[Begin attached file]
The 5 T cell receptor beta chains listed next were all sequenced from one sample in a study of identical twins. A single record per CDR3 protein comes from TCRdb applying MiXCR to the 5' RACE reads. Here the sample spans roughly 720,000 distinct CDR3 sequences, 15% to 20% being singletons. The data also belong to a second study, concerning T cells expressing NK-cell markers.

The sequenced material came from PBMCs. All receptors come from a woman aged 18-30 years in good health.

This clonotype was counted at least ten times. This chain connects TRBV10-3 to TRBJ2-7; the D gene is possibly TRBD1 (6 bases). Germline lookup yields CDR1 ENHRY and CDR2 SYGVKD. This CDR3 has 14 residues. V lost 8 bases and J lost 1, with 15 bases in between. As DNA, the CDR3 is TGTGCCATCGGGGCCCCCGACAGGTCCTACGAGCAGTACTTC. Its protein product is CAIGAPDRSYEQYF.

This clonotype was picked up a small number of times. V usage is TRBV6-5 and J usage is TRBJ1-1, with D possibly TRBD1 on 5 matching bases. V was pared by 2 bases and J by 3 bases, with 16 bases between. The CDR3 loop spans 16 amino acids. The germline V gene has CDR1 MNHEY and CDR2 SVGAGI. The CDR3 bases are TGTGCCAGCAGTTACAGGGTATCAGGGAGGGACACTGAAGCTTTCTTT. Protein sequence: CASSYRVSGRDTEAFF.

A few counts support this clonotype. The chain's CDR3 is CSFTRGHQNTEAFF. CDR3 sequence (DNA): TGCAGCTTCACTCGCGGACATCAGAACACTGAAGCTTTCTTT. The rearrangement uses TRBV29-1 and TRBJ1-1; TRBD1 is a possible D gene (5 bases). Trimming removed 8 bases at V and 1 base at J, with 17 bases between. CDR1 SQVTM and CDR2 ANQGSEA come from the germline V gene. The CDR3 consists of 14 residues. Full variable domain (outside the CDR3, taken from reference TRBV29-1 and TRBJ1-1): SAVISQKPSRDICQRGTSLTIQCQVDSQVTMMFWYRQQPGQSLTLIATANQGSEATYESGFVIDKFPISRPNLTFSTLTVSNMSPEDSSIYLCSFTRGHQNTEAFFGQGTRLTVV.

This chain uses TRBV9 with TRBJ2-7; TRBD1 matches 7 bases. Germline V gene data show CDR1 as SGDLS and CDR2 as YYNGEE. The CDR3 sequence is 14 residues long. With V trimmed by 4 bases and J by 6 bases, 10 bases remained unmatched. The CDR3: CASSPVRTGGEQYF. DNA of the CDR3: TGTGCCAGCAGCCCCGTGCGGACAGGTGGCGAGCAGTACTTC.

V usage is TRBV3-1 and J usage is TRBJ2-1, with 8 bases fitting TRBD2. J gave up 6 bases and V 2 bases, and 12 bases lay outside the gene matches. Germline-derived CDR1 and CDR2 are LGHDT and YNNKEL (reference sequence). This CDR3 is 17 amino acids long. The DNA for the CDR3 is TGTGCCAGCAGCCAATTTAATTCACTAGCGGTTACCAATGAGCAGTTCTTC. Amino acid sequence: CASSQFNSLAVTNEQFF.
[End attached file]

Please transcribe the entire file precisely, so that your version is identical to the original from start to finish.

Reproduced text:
The 5 T cell receptor beta chains listed next were all sequenced from one sample in a study of identical twins. A single record per CDR3 protein comes from TCRdb applying MiXCR to the 5' RACE reads. Here the sample spans roughly 720,000 distinct CDR3 sequences, 15% to 20% being singletons. The data also belong to a second study, concerning T cells expressing NK-cell markers.

The sequenced material came from PBMCs. All receptors come from a woman aged 18-30 years in good health.

This clonotype was counted at least ten times. This chain connects TRBV10-3 to TRBJ2-7; the D gene is possibly TRBD1 (6 bases). Germline lookup yields CDR1 ENHRY and CDR2 SYGVKD. This CDR3 has 14 residues. V lost 8 bases and J lost 1, with 15 bases in between. As DNA, the CDR3 is TGTGCCATCGGGGCCCCCGACAGGTCCTACGAGCAGTACTTC. Its protein product is CAIGAPDRSYEQYF.

This clonotype was picked up a small number of times. V usage is TRBV6-5 and J usage is TRBJ1-1, with D possibly TRBD1 on 5 matching bases. V was pared by 2 bases and J by 3 bases, with 16 bases between. The CDR3 loop spans 16 amino acids. The germline V gene has CDR1 MNHEY and CDR2 SVGAGI. The CDR3 bases are TGTGCCAGCAGTTACAGGGTATCAGGGAGGGACACTGAAGCTTTCTTT. Protein sequence: CASSYRVSGRDTEAFF.

A few counts support this clonotype. The chain's CDR3 is CSFTRGHQNTEAFF. CDR3 sequence (DNA): TGCAGCTTCACTCGCGGACATCAGAACACTGAAGCTTTCTTT. The rearrangement uses TRBV29-1 and TRBJ1-1; TRBD1 is a possible D gene (5 bases). Trimming removed 8 bases at V and 1 base at J, with 17 bases between. CDR1 SQVTM and CDR2 ANQGSEA come from the germline V gene. The CDR3 consists of 14 residues. Full variable domain (outside the CDR3, taken from reference TRBV29-1 and TRBJ1-1): SAVISQKPSRDICQRGTSLTIQCQVDSQVTMMFWYRQQPGQSLTLIATANQGSEATYESGFVIDKFPISRPNLTFSTLTVSNMSPEDSSIYLCSFTRGHQNTEAFFGQGTRLTVV.

This chain uses TRBV9 with TRBJ2-7; TRBD1 matches 7 bases. Germline V gene data show CDR1 as SGDLS and CDR2 as YYNGEE. The CDR3 sequence is 14 residues long. With V trimmed by 4 bases and J by 6 bases, 10 bases remained unmatched. The CDR3: CASSPVRTGGEQYF. DNA of the CDR3: TGTGCCAGCAGCCCCGTGCGGACAGGTGGCGAGCAGTACTTC.

V usage is TRBV3-1 and J usage is TRBJ2-1, with 8 bases fitting TRBD2. J gave up 6 bases and V 2 bases, and 12 bases lay outside the gene matches. Germline-derived CDR1 and CDR2 are LGHDT and YNNKEL (reference sequence). This CDR3 is 17 amino acids long. The DNA for the CDR3 is TGTGCCAGCAGCCAATTTAATTCACTAGCGGTTACCAATGAGCAGTTCTTC. Amino acid sequence: CASSQFNSLAVTNEQFF.